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87 APS supports humanitarian mission

Staff Sgt. Matt Fehrman guides Staff Sgt. Kirk Laytart as he places a skid of 66 Hope Boxes onto a pallet in preparation for military airlift to Port-au-Prince, Haiti. The Hope Boxes, provided by A Child’s Hope International in Cincinnati, contain water filtration kits to purify a collective 30,000 gallons of water, as well as 64,000 meals. These Hope Boxes were handpacked in June and have a shelf life on three years. Airlifted on a space-available basis as part of the Denton program, the boxes will be picked up by nonprofit agencies in Haiti and distributed to children and families.

Staff Sgt. Matt Fehrman guides Staff Sgt. Kirk Laytart as he places a skid of 66 Hope Boxes onto a pallet in preparation for military airlift to Port-au-Prince, Haiti. The Hope Boxes, provided by A Child’s Hope International in Cincinnati, contain water filtration kits to purify a collective 30,000 gallons of water, as well as 64,000 meals. These Hope Boxes were handpacked in June and have a shelf life on three years. Airlifted on a space-available basis as part of the Denton program, the boxes will be picked up by nonprofit agencies in Haiti and distributed to children and families.

Senior Airmen Mariah Blankenship and Dan Iwamoto, both 87th Aerial Port Squadron cargo handling technicians, prepare a pallet of Hope Boxes destined for Port-au-Prince, Haiti. Each individual Hope Box contains nutritious food for 216 meals, along with a water filtration system to purify 100 gallons of water. In all, the 87th APS processed more than 300 Hope Boxes during the October UTA.

Senior Airmen Mariah Blankenship and Dan Iwamoto, both 87th Aerial Port Squadron cargo handling technicians, prepare a pallet of Hope Boxes destined for Port-au-Prince, Haiti. Each individual Hope Box contains nutritious food for 216 meals, along with a water filtration system to purify 100 gallons of water. In all, the 87th APS processed more than 300 Hope Boxes during the October UTA.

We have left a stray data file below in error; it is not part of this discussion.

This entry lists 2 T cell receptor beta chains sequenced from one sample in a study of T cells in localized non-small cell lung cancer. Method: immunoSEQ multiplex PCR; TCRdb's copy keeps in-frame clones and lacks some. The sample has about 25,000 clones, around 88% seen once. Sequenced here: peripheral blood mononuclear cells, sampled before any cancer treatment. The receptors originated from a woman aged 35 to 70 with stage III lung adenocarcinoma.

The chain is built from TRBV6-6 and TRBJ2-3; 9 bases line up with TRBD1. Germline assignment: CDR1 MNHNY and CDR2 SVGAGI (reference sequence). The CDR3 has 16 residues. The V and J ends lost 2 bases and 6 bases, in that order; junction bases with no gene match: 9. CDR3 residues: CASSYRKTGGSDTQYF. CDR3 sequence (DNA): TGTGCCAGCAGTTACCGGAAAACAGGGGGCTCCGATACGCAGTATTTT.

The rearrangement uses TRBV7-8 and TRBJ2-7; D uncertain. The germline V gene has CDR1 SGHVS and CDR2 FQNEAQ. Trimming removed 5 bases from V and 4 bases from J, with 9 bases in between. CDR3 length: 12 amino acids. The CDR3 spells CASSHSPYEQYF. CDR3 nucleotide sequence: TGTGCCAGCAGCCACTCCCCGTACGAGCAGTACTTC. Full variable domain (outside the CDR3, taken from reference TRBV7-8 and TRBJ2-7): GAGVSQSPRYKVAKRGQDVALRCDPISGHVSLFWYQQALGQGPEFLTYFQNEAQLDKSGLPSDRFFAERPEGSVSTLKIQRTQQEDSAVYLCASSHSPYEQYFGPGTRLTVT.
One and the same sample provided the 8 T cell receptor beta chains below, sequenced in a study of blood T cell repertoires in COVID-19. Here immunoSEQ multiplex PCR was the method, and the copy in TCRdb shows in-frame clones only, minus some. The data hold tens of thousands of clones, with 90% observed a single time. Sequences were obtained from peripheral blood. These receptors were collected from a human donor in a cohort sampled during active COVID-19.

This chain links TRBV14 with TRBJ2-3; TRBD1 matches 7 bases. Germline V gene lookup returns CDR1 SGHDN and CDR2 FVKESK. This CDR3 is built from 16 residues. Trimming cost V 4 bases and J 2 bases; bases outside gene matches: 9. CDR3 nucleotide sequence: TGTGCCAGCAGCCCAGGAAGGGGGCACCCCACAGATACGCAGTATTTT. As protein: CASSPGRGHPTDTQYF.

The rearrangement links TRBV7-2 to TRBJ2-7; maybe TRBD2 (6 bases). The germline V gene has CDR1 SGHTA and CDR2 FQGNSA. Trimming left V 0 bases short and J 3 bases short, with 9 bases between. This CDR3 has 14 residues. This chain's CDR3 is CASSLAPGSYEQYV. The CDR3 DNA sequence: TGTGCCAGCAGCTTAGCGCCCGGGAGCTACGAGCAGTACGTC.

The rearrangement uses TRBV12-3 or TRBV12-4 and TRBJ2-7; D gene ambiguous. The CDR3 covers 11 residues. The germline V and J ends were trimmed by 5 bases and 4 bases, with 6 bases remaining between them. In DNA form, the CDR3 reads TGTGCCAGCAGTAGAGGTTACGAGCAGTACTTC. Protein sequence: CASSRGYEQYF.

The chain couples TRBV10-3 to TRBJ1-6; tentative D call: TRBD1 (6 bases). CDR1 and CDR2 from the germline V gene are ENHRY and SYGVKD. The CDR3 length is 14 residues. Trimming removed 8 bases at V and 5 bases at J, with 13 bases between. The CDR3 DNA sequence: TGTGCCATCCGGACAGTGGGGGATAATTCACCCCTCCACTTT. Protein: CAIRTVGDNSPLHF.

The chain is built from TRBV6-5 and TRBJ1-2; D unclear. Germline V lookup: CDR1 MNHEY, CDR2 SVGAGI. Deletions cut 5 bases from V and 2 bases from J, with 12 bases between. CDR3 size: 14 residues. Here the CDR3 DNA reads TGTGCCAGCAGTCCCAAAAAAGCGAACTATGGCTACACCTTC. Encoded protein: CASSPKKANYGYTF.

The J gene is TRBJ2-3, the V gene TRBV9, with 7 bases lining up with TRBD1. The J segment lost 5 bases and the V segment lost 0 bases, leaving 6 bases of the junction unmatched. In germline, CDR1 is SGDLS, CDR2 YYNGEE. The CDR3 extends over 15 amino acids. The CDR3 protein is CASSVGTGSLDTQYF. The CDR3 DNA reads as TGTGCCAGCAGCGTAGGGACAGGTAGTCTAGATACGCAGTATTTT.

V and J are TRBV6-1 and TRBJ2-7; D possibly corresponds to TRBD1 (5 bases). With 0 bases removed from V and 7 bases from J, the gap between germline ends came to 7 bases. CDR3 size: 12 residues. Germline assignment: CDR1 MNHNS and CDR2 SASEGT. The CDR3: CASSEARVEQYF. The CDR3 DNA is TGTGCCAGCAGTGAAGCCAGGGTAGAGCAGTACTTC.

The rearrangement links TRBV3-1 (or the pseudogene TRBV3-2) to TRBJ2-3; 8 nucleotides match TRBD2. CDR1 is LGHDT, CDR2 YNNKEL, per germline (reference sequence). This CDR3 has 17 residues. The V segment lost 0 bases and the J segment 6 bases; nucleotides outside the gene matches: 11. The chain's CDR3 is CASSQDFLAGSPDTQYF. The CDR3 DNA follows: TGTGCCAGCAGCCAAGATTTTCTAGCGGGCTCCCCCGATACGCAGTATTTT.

WRIGHT-PATTERSON AIR FORCE BASE, Ohio --

During the October 17-18, 2020 unit training assembly, the 87th Aerial Port Squadron processed nearly 100,000 pounds of food and water filtration kits bound for Port-au-Prince, Haiti. The Hope Boxes, hand-packed by volunteers in Cincinnati, Ohio, are being military airlifted through the Denton program, an amendment named for former Navy pilot and senator Jeremiah Denton, which allows the Department of Defense to transport humanitarian supplies from nonprofit organizations to nations in need, with no added cost to the DoD or the nation accepting the aid.

Over the years, the 87th APS has helped move approximately 814 tons of supplies to four different countries, said Chief Master Sgt. Sean Storms, aerial port manager.

“The agencies providing the aid bring us anything from food and cots to firetrucks,” Storms said. “We ship it all.”

The humanitarian supplies are transported on military aircraft on a space-available basis. The 87th APS typically processes this unique cargo once every few months, said Tech. Sgt. Kevin Shaffer, air terminal operations center senior controller.

“Today we’re processing about 100,000 pounds of food and water filtration systems for airlift next week,” he said.

The Hope Boxes, provided by A Child’s Hope International, contain nutritious, vegetarian meals that require 20 minutes of boiling to prepare, and are shelf-stable for three years prior to cooking.

Additionally, the organization sends enough Proctor & Gamble water purification packets in each Hope Box to provide 100 gallons of clean drinking water. The shipment the 87th APS processed in October contained over 300 Hope Boxes, equaling 30,000 gallons of purified water and 64,000 child-portioned meals.

“What we’re doing here today really matters to someone out there,” said Tech. Sgt. John Hardisky, cargo processing supervisor. “Not only will their quality of life will be impacted because of this shipment, but for some people, this could mean the difference between life and death.”

Once the shipment arrives in Haiti, several local agencies will pick up their portion and distribute it to children and families impacted by ongoing natural disasters in the Caribbean.